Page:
- Created by: ambermason0608
- Created on: 13-10-18 10:04
Do Political speeches provide accurate knowledge t
- Partial Truth
- Want to appear trustworthy
- Concerned with public response
- False facts- use of conditional language
- Appeals to ideals - ambiguous (pathos)
Concept: Political language is designed to confuse the audience
How does Orwell present his criticism of the use o
The Essay focuses on political language, which according to Orwell, "is designed to make lies sound truthful and murder respectable, and to give an appearance of solidity to pure wind"
Orwell believed that the language used was necessarily vague or meaningless because it was intended to hide the truth rather than express it. This unclear prose was a "contagion" which had spread to those who did not intend to hide the truth, and it concealed a writer's thoughts from himself and others.
Orwell encourages concrete thought and clarity instead of vagueness, and individuality over political conformity.
Faulty Techniques used in his Essay
Dying Metaphors- It is a newly invented metaphor which assists thought by evoking a visual image, while on the other hand a metaphor which is technically 'dead' has in effect reverted to being an ordinary word and can generally be used without loss of vividness. Many of these are used without knowledge of their meaning "ring the changes on"
Operators, or verbal false limbs- Gives each sentence an appearance of symmetry. "prove unacceptable"- the keynote is the elimination of simple verbs. Instead of being a single word, a verb becomes a phrase, made up of a noun or adjective tacked on to some general-purposes verb. Uses passive voice rather than an active voice.
Pretentious diction- Words like phenomenon are used to dress up simple statements and give an air of scientific impartiality to biased judgements. Adjectives like epoch making are used to dignify the sordid processes of international politics.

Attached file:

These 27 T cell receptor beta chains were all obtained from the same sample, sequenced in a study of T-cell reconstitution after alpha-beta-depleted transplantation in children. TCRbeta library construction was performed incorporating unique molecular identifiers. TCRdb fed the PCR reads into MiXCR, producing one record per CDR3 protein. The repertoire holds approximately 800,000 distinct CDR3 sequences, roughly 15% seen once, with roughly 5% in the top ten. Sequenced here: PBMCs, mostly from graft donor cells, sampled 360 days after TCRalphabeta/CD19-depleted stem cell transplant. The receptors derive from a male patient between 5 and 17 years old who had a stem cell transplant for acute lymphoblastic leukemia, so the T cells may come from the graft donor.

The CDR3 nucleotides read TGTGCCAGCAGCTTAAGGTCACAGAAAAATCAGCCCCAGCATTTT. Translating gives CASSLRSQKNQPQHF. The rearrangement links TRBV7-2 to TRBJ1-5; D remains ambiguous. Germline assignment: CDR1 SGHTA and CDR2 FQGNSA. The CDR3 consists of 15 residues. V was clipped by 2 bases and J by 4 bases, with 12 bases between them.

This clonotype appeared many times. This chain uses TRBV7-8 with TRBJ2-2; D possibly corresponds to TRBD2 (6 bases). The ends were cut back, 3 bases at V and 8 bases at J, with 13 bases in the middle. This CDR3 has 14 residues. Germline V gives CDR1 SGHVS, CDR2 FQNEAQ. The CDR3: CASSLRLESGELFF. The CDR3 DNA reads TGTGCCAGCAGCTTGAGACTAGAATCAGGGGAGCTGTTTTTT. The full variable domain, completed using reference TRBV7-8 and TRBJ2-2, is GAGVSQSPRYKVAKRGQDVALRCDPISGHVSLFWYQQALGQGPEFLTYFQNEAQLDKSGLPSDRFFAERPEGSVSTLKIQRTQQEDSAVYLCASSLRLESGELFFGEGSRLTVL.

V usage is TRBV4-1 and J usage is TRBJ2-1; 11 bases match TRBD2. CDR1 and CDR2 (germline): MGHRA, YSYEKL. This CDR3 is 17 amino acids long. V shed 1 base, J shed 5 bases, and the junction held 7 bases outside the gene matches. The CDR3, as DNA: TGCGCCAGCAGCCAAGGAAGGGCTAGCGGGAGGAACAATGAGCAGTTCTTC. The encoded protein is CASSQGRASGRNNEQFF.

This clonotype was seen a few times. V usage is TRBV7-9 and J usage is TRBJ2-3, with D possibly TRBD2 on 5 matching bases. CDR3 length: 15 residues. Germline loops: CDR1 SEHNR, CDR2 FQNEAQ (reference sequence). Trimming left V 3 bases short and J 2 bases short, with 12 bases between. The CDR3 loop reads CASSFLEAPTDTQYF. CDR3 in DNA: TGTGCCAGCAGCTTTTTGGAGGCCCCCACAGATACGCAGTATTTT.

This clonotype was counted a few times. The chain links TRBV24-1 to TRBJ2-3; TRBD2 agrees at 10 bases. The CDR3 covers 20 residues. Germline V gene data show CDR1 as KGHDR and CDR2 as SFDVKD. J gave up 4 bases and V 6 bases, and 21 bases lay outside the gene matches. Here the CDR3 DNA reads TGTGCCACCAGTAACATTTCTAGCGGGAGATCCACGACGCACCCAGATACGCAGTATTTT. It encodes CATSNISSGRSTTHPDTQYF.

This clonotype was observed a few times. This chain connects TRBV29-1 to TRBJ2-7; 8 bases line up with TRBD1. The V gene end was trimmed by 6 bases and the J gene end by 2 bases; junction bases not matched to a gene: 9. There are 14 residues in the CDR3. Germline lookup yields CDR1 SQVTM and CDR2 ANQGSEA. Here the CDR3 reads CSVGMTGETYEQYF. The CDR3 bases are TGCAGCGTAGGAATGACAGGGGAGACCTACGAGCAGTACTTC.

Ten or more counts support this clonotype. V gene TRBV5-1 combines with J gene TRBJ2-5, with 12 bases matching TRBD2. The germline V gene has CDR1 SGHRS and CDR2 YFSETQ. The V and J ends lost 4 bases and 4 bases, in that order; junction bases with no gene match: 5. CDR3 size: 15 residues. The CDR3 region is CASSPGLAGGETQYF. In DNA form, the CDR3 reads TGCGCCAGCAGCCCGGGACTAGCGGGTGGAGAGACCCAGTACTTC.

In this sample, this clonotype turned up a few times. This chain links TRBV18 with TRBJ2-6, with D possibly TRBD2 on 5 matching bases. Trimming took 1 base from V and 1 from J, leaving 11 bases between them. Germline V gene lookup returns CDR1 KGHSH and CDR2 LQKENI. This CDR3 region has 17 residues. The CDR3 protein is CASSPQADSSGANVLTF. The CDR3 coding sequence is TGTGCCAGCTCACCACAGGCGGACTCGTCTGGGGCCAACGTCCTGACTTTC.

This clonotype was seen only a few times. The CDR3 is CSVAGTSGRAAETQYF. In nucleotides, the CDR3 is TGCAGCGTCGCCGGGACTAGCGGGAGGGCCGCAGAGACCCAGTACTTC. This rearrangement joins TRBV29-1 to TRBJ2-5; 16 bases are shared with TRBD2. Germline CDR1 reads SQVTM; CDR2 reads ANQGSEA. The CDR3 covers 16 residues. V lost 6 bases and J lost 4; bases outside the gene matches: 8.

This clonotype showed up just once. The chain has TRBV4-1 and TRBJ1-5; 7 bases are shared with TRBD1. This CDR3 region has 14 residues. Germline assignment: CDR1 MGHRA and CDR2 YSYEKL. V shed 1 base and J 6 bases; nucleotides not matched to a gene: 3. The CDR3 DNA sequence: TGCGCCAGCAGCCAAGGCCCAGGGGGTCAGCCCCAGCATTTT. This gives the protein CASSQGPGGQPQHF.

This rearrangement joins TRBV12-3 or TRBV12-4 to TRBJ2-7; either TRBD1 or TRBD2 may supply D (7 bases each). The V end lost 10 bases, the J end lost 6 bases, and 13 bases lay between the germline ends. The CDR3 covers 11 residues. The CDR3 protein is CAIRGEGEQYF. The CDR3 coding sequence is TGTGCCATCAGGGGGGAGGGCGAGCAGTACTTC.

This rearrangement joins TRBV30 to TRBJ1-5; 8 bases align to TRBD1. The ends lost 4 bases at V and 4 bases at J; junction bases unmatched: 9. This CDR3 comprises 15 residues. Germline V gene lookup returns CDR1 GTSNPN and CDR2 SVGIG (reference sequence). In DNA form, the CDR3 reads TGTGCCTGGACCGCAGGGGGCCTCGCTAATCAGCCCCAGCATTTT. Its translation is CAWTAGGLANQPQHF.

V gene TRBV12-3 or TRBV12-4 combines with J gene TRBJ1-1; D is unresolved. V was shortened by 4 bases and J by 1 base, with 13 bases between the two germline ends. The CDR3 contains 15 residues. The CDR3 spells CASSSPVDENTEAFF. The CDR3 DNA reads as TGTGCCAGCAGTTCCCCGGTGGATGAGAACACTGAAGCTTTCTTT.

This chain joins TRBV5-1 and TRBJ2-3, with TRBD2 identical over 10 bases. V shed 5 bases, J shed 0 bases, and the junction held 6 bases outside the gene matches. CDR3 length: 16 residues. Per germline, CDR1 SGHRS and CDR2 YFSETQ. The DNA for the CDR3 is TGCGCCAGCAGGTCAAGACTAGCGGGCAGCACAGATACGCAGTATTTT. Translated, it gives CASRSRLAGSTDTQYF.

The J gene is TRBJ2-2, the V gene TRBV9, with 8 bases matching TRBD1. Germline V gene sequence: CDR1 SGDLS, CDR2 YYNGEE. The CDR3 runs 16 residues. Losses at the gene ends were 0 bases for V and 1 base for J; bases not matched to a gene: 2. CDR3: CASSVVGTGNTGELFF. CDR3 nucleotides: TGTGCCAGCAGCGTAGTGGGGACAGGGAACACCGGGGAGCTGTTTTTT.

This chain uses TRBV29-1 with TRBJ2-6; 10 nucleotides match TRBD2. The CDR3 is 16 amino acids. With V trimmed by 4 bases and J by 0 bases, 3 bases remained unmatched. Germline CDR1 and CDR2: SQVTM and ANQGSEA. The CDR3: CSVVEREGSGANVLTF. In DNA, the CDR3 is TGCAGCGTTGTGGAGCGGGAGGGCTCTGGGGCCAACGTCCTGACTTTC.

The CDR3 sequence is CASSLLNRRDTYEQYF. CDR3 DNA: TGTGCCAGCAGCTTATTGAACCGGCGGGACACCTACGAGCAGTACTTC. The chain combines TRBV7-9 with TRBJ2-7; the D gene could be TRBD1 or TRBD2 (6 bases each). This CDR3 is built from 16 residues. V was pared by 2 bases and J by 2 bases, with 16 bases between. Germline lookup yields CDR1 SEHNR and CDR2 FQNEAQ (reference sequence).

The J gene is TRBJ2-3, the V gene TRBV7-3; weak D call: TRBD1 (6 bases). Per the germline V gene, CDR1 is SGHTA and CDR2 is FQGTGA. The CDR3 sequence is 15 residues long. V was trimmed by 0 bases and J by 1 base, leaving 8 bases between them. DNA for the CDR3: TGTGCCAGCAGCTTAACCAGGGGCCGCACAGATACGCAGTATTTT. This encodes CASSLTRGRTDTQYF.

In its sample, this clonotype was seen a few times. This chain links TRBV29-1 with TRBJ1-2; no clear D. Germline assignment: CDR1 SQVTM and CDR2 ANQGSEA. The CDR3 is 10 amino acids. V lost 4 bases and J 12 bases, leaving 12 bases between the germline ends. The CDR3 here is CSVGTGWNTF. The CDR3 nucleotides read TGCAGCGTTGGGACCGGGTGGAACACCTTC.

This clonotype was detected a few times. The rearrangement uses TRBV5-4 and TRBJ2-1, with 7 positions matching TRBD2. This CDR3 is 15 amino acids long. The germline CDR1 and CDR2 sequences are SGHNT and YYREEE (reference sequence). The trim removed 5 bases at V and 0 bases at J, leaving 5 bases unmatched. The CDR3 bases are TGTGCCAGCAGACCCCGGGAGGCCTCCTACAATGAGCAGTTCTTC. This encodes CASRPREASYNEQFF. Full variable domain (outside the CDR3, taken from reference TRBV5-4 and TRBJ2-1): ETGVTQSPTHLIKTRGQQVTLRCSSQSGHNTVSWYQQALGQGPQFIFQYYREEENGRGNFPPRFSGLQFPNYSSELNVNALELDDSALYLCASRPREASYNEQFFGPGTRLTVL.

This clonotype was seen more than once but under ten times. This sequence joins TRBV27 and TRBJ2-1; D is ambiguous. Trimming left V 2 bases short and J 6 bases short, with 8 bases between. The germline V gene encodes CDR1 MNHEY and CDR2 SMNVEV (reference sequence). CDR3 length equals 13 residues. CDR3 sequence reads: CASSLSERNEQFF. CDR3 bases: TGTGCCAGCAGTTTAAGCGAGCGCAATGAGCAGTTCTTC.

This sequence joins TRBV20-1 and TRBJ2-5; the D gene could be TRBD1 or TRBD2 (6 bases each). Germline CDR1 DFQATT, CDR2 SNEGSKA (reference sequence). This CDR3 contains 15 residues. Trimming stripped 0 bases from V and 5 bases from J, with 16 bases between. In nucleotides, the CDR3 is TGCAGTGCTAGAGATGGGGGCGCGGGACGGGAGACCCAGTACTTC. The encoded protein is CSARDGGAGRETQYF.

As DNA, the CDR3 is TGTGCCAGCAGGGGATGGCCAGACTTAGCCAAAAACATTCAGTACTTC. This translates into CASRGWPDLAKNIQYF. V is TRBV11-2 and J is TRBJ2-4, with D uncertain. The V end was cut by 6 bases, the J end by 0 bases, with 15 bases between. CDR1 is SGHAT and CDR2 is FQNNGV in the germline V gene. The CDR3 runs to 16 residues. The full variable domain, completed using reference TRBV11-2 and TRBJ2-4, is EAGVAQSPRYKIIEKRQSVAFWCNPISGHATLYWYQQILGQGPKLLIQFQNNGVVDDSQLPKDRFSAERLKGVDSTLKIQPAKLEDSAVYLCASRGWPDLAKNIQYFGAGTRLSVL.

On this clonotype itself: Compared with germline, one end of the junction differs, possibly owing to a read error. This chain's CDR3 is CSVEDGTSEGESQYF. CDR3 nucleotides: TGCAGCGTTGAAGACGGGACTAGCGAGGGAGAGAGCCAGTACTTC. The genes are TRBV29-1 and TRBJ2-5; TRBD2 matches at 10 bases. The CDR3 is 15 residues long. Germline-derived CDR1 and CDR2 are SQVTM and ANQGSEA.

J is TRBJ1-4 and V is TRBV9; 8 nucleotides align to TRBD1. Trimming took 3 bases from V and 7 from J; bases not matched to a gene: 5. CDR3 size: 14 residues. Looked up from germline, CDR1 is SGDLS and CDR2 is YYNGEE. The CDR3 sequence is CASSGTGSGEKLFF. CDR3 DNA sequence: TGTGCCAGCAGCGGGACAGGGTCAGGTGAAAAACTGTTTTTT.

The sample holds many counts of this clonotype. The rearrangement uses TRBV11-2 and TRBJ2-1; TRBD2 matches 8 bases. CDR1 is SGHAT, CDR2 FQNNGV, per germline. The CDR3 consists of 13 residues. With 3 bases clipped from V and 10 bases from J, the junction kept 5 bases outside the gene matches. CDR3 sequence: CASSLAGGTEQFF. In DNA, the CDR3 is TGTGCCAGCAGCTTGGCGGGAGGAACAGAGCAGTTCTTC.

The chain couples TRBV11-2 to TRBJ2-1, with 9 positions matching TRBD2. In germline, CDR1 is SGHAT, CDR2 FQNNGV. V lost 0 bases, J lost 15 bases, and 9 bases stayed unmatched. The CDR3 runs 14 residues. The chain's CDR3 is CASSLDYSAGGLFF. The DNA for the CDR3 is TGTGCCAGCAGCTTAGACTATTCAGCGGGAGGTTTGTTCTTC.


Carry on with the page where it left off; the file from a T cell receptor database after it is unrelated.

Meaningless words- In certain kinds of writing, particularly in art criticism and literary criticism, it is normal to come across long passages which are almost completely lacking in meaning. "Words like romantic…. As used in art criticism, are strictly meaningless, in the sense that they not only do not point to any discoverable object, but are hardly even expected to do so by the reader".
What is the effect of Orwell using lists?
By using a list, it makes it easier for the reader to remember rather than going into detail, in which the reader won't really remember. Helps the reader to follow and understand how the essay has been broken down. Orwell doesn't always follow his rules in which he admits within the 6 steps that he doesn't follow them and is aware of the fact he breaks them. Makes it as if it is okay to break the rules sometimes. You can achieve clarity if you follow his rules. "prose is like a window pane" - achievement of clarity, from following all 6 rules.
What do Orwell's final thoughts suggest?
- Politicians will still use this language
- Need to stop using these phrases in our language
- You can pick on the language if you want to
- Need to be aware of the use of political language, because all leaders use it across the spectrum
- Emphasis on how much we use meaningless words and dying metaphors
In his Essay 'Politics and the English language' Orwell criticises the use of meaningless words. For example, one aspect of political language on is how we use words that don't necessarily have a meaning and how that meaning can vary depending on how people interpret the word. Orwell uses 6 rules in most of his essays to break down the structure, and he is pointing out how he breaks the rules, but this is only broken because you need to achieve clarity. In his essay 'Why I write', he quotes that "prose is like a window pane", which demonstrates how to achieve prose you need to have clarity of your intention and purpose of your writing.